This machine belongs to and has been returned to the Klondike Gold Rush National Historic Museum in Skagway Alaska, and to this day there aren’t many good roads into it… Imagine how hard it would have been to get this device up there to be used for candy, and how much money there must have been in the 1890s to warrant someone bringing it up so that miners could have a little bit of happiness in their pocket… some nice candies to eat, I guess, when they mine. It was a good bit of luxury that they could take with them, that they didn’t have to worry about spoiling… because they lived a really rough life as they mined up there.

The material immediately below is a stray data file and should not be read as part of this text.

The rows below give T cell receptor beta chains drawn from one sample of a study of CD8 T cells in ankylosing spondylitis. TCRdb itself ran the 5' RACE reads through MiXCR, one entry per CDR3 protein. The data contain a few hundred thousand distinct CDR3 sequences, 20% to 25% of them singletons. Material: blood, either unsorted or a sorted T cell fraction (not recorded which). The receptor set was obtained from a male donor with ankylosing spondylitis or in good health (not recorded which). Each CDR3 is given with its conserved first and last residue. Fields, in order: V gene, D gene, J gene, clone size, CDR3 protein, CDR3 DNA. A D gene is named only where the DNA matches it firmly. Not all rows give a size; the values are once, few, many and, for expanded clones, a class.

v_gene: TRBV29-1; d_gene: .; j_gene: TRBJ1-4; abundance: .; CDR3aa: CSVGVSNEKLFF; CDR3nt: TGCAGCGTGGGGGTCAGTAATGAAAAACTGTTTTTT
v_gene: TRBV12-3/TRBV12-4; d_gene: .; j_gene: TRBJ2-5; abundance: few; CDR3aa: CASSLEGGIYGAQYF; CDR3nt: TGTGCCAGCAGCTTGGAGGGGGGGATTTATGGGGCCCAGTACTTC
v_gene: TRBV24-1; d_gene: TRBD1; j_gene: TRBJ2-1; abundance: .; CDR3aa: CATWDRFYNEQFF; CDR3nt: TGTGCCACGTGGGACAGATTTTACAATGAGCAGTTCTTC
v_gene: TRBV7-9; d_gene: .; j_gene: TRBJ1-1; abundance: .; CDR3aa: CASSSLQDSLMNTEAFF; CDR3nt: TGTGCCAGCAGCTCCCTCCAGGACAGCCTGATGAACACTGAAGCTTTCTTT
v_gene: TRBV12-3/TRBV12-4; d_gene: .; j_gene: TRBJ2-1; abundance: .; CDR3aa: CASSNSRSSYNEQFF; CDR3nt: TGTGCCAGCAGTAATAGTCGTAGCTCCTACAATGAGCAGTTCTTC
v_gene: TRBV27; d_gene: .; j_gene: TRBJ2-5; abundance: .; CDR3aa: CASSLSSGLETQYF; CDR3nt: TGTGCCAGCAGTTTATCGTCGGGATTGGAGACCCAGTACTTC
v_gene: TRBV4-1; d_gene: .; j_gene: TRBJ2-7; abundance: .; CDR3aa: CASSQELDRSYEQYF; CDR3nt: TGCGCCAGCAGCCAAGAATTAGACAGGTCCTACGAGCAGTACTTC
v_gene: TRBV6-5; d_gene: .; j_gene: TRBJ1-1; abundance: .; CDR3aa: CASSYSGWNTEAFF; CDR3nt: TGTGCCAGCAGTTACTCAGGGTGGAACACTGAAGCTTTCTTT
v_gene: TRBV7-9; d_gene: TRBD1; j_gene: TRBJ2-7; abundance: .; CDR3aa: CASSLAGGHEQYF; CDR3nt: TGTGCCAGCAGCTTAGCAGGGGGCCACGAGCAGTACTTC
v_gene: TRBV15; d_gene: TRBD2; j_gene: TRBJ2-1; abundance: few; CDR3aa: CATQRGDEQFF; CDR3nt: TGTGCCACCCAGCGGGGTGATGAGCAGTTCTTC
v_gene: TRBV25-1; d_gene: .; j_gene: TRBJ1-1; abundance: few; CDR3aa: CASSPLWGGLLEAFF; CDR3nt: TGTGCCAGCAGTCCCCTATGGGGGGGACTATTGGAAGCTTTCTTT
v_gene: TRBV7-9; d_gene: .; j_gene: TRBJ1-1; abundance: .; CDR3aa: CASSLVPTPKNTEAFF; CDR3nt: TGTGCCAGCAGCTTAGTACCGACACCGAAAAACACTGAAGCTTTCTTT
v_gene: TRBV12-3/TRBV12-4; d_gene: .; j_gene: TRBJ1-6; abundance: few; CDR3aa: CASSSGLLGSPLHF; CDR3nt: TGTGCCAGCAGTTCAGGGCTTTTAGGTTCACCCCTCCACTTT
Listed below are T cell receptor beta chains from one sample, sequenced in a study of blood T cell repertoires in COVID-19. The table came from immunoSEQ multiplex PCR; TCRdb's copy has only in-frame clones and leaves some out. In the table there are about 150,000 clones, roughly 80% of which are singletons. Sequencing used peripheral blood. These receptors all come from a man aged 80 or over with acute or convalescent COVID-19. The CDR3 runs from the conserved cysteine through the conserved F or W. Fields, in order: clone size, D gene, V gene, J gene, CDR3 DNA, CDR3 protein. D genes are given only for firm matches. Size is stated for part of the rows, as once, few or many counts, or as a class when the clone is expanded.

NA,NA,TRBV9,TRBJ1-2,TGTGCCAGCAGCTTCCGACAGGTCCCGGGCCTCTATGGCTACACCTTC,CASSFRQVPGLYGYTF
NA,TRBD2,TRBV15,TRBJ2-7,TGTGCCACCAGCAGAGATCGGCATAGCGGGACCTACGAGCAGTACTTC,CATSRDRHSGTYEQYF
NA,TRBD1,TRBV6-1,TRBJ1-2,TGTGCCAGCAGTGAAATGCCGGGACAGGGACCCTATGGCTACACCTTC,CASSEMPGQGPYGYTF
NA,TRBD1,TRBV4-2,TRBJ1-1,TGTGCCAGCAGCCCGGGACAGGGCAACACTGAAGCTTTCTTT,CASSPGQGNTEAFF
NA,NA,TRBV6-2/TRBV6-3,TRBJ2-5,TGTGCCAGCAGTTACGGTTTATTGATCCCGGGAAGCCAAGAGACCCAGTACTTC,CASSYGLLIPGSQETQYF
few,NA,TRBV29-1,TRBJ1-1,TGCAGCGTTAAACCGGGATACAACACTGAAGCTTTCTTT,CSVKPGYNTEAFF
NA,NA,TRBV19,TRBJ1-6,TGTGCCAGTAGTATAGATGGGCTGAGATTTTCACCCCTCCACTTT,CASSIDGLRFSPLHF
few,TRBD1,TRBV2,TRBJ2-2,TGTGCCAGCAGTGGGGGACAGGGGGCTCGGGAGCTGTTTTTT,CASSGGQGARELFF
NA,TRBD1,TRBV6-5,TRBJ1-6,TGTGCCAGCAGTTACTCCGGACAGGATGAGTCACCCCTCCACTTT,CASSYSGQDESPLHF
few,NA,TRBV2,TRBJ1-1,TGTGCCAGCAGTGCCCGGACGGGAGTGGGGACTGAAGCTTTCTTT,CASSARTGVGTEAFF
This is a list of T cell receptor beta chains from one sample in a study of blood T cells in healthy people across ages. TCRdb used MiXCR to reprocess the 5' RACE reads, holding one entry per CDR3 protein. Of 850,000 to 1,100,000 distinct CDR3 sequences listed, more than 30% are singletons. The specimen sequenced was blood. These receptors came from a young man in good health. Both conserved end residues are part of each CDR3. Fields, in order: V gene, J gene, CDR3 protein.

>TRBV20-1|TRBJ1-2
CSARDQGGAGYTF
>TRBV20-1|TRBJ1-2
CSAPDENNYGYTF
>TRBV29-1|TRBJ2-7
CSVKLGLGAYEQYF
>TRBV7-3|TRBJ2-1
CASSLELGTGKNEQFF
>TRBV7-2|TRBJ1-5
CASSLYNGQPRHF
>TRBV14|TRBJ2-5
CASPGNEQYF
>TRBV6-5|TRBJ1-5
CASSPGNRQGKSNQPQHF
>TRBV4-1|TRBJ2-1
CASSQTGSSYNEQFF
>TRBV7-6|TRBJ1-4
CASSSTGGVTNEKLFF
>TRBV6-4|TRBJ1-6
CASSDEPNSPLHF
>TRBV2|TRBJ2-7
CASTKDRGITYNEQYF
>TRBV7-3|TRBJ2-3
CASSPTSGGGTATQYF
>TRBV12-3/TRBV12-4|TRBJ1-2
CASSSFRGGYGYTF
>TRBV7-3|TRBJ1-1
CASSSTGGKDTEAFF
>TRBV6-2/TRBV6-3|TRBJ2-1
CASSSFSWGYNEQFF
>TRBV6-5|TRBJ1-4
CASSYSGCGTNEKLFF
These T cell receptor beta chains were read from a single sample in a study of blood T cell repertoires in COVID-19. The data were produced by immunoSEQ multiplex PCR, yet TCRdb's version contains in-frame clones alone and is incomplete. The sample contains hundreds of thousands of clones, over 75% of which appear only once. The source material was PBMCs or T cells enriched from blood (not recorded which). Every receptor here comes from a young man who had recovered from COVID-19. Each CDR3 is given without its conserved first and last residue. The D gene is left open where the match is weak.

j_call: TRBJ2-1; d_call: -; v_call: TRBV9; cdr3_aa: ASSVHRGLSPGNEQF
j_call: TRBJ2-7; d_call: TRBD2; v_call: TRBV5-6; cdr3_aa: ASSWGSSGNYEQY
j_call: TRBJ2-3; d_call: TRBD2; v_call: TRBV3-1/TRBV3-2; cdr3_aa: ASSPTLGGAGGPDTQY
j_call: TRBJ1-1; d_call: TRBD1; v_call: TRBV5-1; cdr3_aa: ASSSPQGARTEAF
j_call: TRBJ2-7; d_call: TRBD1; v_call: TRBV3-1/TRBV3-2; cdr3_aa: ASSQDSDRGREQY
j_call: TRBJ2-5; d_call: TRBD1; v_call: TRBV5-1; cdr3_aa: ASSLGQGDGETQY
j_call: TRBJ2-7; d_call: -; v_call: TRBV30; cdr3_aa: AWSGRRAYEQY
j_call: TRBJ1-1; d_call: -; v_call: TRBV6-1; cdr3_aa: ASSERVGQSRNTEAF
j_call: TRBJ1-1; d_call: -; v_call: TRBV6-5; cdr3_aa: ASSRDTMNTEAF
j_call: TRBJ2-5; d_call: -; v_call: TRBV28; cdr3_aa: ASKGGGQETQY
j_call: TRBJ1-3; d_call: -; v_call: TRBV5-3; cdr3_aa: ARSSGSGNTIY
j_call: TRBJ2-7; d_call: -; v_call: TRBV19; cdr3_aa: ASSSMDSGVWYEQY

And while it probably was worth bringing to Skagway for business reasons, it probably wasn’t worth bringing it back, so it got stashed in a barn and it’s been sitting there for the last hundred and something years, slowly rusting away forgotten.

And now I’ve been given an opportunity to give it a little bit of new life making candy again.

Artisanal candymaker Greg Cohen, owner of Tallahassee, Florida’s Lofty Pursuits, shares how he restored and made strawberry candies with a Victorian hard candy-making machine and brass drop rollers found in Alaska from the Klondike Gold Rush era, circa 1890.



Watch more Victorian Nectar Drop candies being made at Lofty Pursuits. Plus: How A L Simpkins sweets are made in the UK, incredible Amezaiku candy animal sculptures from Japan, and how are candy canes made by hand and by machine?

via The Awesomer.

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